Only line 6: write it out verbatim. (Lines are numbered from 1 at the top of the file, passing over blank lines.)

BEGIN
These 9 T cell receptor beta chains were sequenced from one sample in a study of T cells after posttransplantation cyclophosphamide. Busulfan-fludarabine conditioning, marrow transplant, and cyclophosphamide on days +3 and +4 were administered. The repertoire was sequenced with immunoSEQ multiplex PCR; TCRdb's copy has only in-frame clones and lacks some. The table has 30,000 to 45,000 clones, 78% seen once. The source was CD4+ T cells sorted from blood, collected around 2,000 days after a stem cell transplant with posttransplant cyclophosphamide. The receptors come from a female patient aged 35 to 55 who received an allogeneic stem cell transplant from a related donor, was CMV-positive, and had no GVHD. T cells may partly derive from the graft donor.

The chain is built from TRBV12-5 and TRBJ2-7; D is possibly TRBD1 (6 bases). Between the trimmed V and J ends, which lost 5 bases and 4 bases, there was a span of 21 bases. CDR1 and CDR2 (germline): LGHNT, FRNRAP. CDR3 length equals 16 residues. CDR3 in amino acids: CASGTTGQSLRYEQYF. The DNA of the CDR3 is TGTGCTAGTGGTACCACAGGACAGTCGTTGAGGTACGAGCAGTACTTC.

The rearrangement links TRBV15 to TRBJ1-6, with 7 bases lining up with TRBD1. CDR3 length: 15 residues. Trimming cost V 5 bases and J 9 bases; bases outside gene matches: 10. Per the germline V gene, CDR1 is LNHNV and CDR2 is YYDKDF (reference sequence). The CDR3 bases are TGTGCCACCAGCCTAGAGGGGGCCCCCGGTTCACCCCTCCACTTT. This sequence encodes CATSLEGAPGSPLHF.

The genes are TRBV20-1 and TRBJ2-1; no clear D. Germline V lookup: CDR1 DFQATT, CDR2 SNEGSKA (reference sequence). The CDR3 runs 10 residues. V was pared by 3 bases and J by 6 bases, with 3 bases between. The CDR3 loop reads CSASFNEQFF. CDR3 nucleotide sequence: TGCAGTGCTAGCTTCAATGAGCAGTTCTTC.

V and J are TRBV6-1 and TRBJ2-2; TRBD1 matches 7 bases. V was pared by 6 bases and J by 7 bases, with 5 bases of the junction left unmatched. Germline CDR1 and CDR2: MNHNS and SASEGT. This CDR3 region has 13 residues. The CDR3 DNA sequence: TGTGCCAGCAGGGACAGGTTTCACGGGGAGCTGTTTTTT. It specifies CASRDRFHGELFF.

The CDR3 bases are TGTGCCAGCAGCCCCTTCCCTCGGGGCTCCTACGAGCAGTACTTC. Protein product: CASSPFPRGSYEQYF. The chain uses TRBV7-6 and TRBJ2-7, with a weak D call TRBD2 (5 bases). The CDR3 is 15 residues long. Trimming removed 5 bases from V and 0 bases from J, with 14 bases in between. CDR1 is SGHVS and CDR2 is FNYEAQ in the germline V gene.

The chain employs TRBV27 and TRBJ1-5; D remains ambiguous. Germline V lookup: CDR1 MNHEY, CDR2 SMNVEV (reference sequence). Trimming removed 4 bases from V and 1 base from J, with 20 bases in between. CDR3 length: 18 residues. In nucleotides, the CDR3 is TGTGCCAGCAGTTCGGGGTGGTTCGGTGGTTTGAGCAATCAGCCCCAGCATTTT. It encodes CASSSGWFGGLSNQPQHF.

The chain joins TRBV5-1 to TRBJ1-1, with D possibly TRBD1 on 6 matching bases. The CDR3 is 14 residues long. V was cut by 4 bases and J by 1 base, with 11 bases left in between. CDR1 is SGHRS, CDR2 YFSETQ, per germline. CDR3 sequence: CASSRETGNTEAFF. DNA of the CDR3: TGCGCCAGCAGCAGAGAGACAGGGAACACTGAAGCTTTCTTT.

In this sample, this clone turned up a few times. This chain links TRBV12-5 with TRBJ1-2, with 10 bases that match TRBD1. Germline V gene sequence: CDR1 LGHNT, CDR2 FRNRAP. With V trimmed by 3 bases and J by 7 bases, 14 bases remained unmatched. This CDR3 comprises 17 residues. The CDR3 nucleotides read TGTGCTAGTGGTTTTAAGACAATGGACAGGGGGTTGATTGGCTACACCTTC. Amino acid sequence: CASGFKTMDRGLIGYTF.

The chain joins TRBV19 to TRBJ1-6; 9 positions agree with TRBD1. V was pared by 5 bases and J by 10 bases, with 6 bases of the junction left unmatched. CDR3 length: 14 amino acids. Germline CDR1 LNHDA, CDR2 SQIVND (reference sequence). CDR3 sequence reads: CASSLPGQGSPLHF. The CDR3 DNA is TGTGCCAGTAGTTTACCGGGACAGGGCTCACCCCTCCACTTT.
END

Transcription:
The CDR3 bases are TGTGCCAGCAGCCCCTTCCCTCGGGGCTCCTACGAGCAGTACTTC. Protein product: CASSPFPRGSYEQYF. The chain uses TRBV7-6 and TRBJ2-7, with a weak D call TRBD2 (5 bases). The CDR3 is 15 residues long. Trimming removed 5 bases from V and 0 bases from J, with 14 bases in between. CDR1 is SGHVS and CDR2 is FNYEAQ in the germline V gene.